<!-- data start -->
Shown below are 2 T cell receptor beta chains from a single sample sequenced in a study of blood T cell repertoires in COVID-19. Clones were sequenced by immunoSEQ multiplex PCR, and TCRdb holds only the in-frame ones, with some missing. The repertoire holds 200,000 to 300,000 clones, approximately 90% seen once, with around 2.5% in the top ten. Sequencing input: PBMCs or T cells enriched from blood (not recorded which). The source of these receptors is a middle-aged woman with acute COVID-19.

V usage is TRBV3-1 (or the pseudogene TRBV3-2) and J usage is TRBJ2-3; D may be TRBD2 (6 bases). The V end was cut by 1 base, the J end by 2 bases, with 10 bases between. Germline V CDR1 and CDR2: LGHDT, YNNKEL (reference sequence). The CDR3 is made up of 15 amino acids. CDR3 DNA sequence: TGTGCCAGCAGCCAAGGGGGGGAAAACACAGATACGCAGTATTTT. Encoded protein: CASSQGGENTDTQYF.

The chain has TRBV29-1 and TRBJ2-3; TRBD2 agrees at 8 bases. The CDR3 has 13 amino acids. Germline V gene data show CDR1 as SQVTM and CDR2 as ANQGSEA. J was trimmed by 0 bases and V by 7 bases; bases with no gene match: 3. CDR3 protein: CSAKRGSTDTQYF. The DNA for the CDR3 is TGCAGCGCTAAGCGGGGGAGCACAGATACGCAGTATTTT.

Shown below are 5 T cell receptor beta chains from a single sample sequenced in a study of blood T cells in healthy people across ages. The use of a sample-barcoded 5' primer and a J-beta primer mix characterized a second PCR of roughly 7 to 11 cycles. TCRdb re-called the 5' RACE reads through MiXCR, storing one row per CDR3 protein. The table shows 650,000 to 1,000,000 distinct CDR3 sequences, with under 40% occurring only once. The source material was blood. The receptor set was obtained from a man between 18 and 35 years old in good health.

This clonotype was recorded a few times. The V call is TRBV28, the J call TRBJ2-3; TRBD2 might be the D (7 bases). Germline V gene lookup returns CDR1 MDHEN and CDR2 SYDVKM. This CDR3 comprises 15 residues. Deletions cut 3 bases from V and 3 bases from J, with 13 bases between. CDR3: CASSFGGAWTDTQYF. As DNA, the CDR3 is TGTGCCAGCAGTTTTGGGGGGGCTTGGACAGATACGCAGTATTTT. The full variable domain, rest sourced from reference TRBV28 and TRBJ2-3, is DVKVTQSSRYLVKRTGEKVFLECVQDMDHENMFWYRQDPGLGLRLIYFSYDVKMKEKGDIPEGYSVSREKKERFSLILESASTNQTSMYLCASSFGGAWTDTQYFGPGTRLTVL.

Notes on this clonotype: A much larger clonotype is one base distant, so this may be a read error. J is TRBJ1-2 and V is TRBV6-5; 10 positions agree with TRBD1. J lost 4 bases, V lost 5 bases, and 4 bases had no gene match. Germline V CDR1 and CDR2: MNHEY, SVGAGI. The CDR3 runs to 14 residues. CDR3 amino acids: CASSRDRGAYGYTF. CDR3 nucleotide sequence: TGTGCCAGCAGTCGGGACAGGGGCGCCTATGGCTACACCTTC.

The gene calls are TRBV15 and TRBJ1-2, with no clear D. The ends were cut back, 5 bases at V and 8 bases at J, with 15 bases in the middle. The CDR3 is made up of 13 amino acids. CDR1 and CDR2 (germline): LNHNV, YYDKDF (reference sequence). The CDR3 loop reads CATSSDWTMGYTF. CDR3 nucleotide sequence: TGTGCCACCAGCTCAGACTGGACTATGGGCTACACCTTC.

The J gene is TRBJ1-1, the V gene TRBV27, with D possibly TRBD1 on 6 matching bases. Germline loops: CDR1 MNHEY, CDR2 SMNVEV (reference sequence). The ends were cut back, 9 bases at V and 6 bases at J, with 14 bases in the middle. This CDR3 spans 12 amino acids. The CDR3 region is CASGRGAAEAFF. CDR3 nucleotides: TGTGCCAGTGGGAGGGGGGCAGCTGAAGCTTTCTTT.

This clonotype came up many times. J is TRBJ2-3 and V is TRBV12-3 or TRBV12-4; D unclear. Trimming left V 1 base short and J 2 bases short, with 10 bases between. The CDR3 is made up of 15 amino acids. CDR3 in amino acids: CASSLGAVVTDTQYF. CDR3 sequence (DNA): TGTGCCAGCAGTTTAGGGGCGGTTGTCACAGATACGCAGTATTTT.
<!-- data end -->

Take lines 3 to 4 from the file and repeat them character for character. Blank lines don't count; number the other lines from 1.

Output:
The chain has TRBV29-1 and TRBJ2-3; TRBD2 agrees at 8 bases. The CDR3 has 13 amino acids. Germline V gene data show CDR1 as SQVTM and CDR2 as ANQGSEA. J was trimmed by 0 bases and V by 7 bases; bases with no gene match: 3. CDR3 protein: CSAKRGSTDTQYF. The DNA for the CDR3 is TGCAGCGCTAAGCGGGGGAGCACAGATACGCAGTATTTT.

Shown below are 5 T cell receptor beta chains from a single sample sequenced in a study of blood T cells in healthy people across ages. The use of a sample-barcoded 5' primer and a J-beta primer mix characterized a second PCR of roughly 7 to 11 cycles. TCRdb re-called the 5' RACE reads through MiXCR, storing one row per CDR3 protein. The table shows 650,000 to 1,000,000 distinct CDR3 sequences, with under 40% occurring only once. The source material was blood. The receptor set was obtained from a man between 18 and 35 years old in good health.